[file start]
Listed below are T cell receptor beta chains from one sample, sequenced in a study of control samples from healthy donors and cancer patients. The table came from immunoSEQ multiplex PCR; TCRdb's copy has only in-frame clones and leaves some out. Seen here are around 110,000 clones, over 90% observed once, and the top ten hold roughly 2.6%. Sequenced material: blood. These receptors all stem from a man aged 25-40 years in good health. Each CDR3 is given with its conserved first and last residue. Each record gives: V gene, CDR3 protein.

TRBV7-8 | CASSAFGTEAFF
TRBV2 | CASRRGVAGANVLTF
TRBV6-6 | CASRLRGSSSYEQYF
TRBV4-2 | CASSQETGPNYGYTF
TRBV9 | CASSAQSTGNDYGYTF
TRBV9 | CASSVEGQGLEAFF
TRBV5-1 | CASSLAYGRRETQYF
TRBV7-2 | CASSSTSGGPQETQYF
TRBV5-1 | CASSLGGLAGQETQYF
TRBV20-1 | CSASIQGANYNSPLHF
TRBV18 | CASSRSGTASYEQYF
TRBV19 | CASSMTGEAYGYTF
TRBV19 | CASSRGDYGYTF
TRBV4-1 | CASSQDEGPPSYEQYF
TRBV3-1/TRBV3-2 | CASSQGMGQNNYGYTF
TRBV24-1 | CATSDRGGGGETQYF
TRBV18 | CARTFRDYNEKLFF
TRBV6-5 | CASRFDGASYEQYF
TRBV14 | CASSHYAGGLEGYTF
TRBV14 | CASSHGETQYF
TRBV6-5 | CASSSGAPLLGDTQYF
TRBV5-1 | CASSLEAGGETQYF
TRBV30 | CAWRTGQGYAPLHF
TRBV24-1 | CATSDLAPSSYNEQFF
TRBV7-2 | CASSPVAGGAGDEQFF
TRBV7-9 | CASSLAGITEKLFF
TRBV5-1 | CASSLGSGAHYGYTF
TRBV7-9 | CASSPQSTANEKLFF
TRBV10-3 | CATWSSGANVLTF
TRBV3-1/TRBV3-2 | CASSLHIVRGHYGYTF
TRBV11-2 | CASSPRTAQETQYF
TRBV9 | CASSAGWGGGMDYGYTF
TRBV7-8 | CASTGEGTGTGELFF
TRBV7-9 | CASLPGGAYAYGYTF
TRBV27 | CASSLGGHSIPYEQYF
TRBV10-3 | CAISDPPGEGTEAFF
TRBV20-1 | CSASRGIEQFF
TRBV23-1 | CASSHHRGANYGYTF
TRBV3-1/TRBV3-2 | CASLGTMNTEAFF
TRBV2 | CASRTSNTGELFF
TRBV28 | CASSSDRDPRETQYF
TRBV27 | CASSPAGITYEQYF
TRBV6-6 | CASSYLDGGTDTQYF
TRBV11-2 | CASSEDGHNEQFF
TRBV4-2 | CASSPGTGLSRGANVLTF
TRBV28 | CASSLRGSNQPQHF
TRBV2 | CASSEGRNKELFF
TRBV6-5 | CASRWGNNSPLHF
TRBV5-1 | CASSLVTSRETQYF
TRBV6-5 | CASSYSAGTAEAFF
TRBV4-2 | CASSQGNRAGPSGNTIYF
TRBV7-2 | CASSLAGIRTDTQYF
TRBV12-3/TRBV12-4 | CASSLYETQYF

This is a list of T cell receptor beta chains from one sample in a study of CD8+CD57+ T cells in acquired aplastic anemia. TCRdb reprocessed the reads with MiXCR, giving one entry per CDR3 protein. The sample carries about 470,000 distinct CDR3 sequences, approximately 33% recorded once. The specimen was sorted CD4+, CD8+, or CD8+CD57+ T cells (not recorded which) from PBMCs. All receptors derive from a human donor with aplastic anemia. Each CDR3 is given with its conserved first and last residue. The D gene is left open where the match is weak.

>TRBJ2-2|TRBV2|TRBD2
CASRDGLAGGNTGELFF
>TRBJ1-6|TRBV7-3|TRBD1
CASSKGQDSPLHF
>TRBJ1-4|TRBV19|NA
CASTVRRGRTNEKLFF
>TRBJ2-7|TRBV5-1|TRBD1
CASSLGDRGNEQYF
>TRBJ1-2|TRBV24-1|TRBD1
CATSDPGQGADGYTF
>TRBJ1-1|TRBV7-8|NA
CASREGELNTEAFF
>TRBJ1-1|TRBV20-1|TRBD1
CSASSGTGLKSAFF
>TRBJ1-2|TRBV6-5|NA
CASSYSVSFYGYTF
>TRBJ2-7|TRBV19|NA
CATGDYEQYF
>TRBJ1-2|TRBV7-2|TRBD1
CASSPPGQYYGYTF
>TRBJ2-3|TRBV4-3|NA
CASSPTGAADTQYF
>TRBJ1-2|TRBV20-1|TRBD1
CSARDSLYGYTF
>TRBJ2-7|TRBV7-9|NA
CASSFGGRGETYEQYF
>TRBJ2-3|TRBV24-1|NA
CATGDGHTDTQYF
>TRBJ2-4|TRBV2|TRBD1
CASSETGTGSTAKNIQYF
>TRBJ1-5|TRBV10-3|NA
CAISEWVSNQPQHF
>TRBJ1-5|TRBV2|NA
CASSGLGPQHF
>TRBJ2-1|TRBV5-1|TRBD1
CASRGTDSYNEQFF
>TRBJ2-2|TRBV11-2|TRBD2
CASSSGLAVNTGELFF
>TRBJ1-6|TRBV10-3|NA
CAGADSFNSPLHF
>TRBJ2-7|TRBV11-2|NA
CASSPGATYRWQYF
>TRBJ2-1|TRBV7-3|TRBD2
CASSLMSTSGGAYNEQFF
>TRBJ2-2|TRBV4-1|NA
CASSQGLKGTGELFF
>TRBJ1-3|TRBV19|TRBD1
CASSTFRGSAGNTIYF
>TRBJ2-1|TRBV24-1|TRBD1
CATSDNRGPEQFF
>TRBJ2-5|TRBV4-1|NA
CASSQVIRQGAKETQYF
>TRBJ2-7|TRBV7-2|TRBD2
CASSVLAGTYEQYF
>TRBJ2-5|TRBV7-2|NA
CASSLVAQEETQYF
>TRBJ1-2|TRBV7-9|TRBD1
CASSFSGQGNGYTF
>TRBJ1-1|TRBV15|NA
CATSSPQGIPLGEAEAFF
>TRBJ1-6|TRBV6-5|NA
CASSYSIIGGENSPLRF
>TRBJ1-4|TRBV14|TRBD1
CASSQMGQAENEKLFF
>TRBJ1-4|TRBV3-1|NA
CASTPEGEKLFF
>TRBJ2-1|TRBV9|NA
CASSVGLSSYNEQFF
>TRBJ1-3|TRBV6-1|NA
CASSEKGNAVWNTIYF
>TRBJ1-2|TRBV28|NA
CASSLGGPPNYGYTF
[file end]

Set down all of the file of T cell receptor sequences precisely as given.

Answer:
Listed below are T cell receptor beta chains from one sample, sequenced in a study of control samples from healthy donors and cancer patients. The table came from immunoSEQ multiplex PCR; TCRdb's copy has only in-frame clones and leaves some out. Seen here are around 110,000 clones, over 90% observed once, and the top ten hold roughly 2.6%. Sequenced material: blood. These receptors all stem from a man aged 25-40 years in good health. Each CDR3 is given with its conserved first and last residue. Each record gives: V gene, CDR3 protein.

TRBV7-8 | CASSAFGTEAFF
TRBV2 | CASRRGVAGANVLTF
TRBV6-6 | CASRLRGSSSYEQYF
TRBV4-2 | CASSQETGPNYGYTF
TRBV9 | CASSAQSTGNDYGYTF
TRBV9 | CASSVEGQGLEAFF
TRBV5-1 | CASSLAYGRRETQYF
TRBV7-2 | CASSSTSGGPQETQYF
TRBV5-1 | CASSLGGLAGQETQYF
TRBV20-1 | CSASIQGANYNSPLHF
TRBV18 | CASSRSGTASYEQYF
TRBV19 | CASSMTGEAYGYTF
TRBV19 | CASSRGDYGYTF
TRBV4-1 | CASSQDEGPPSYEQYF
TRBV3-1/TRBV3-2 | CASSQGMGQNNYGYTF
TRBV24-1 | CATSDRGGGGETQYF
TRBV18 | CARTFRDYNEKLFF
TRBV6-5 | CASRFDGASYEQYF
TRBV14 | CASSHYAGGLEGYTF
TRBV14 | CASSHGETQYF
TRBV6-5 | CASSSGAPLLGDTQYF
TRBV5-1 | CASSLEAGGETQYF
TRBV30 | CAWRTGQGYAPLHF
TRBV24-1 | CATSDLAPSSYNEQFF
TRBV7-2 | CASSPVAGGAGDEQFF
TRBV7-9 | CASSLAGITEKLFF
TRBV5-1 | CASSLGSGAHYGYTF
TRBV7-9 | CASSPQSTANEKLFF
TRBV10-3 | CATWSSGANVLTF
TRBV3-1/TRBV3-2 | CASSLHIVRGHYGYTF
TRBV11-2 | CASSPRTAQETQYF
TRBV9 | CASSAGWGGGMDYGYTF
TRBV7-8 | CASTGEGTGTGELFF
TRBV7-9 | CASLPGGAYAYGYTF
TRBV27 | CASSLGGHSIPYEQYF
TRBV10-3 | CAISDPPGEGTEAFF
TRBV20-1 | CSASRGIEQFF
TRBV23-1 | CASSHHRGANYGYTF
TRBV3-1/TRBV3-2 | CASLGTMNTEAFF
TRBV2 | CASRTSNTGELFF
TRBV28 | CASSSDRDPRETQYF
TRBV27 | CASSPAGITYEQYF
TRBV6-6 | CASSYLDGGTDTQYF
TRBV11-2 | CASSEDGHNEQFF
TRBV4-2 | CASSPGTGLSRGANVLTF
TRBV28 | CASSLRGSNQPQHF
TRBV2 | CASSEGRNKELFF
TRBV6-5 | CASRWGNNSPLHF
TRBV5-1 | CASSLVTSRETQYF
TRBV6-5 | CASSYSAGTAEAFF
TRBV4-2 | CASSQGNRAGPSGNTIYF
TRBV7-2 | CASSLAGIRTDTQYF
TRBV12-3/TRBV12-4 | CASSLYETQYF

This is a list of T cell receptor beta chains from one sample in a study of CD8+CD57+ T cells in acquired aplastic anemia. TCRdb reprocessed the reads with MiXCR, giving one entry per CDR3 protein. The sample carries about 470,000 distinct CDR3 sequences, approximately 33% recorded once. The specimen was sorted CD4+, CD8+, or CD8+CD57+ T cells (not recorded which) from PBMCs. All receptors derive from a human donor with aplastic anemia. Each CDR3 is given with its conserved first and last residue. The D gene is left open where the match is weak.

>TRBJ2-2|TRBV2|TRBD2
CASRDGLAGGNTGELFF
>TRBJ1-6|TRBV7-3|TRBD1
CASSKGQDSPLHF
>TRBJ1-4|TRBV19|NA
CASTVRRGRTNEKLFF
>TRBJ2-7|TRBV5-1|TRBD1
CASSLGDRGNEQYF
>TRBJ1-2|TRBV24-1|TRBD1
CATSDPGQGADGYTF
>TRBJ1-1|TRBV7-8|NA
CASREGELNTEAFF
>TRBJ1-1|TRBV20-1|TRBD1
CSASSGTGLKSAFF
>TRBJ1-2|TRBV6-5|NA
CASSYSVSFYGYTF
>TRBJ2-7|TRBV19|NA
CATGDYEQYF
>TRBJ1-2|TRBV7-2|TRBD1
CASSPPGQYYGYTF
>TRBJ2-3|TRBV4-3|NA
CASSPTGAADTQYF
>TRBJ1-2|TRBV20-1|TRBD1
CSARDSLYGYTF
>TRBJ2-7|TRBV7-9|NA
CASSFGGRGETYEQYF
>TRBJ2-3|TRBV24-1|NA
CATGDGHTDTQYF
>TRBJ2-4|TRBV2|TRBD1
CASSETGTGSTAKNIQYF
>TRBJ1-5|TRBV10-3|NA
CAISEWVSNQPQHF
>TRBJ1-5|TRBV2|NA
CASSGLGPQHF
>TRBJ2-1|TRBV5-1|TRBD1
CASRGTDSYNEQFF
>TRBJ2-2|TRBV11-2|TRBD2
CASSSGLAVNTGELFF
>TRBJ1-6|TRBV10-3|NA
CAGADSFNSPLHF
>TRBJ2-7|TRBV11-2|NA
CASSPGATYRWQYF
>TRBJ2-1|TRBV7-3|TRBD2
CASSLMSTSGGAYNEQFF
>TRBJ2-2|TRBV4-1|NA
CASSQGLKGTGELFF
>TRBJ1-3|TRBV19|TRBD1
CASSTFRGSAGNTIYF
>TRBJ2-1|TRBV24-1|TRBD1
CATSDNRGPEQFF
>TRBJ2-5|TRBV4-1|NA
CASSQVIRQGAKETQYF
>TRBJ2-7|TRBV7-2|TRBD2
CASSVLAGTYEQYF
>TRBJ2-5|TRBV7-2|NA
CASSLVAQEETQYF
>TRBJ1-2|TRBV7-9|TRBD1
CASSFSGQGNGYTF
>TRBJ1-1|TRBV15|NA
CATSSPQGIPLGEAEAFF
>TRBJ1-6|TRBV6-5|NA
CASSYSIIGGENSPLRF
>TRBJ1-4|TRBV14|TRBD1
CASSQMGQAENEKLFF
>TRBJ1-4|TRBV3-1|NA
CASTPEGEKLFF
>TRBJ2-1|TRBV9|NA
CASSVGLSSYNEQFF
>TRBJ1-3|TRBV6-1|NA
CASSEKGNAVWNTIYF
>TRBJ1-2|TRBV28|NA
CASSLGGPPNYGYTF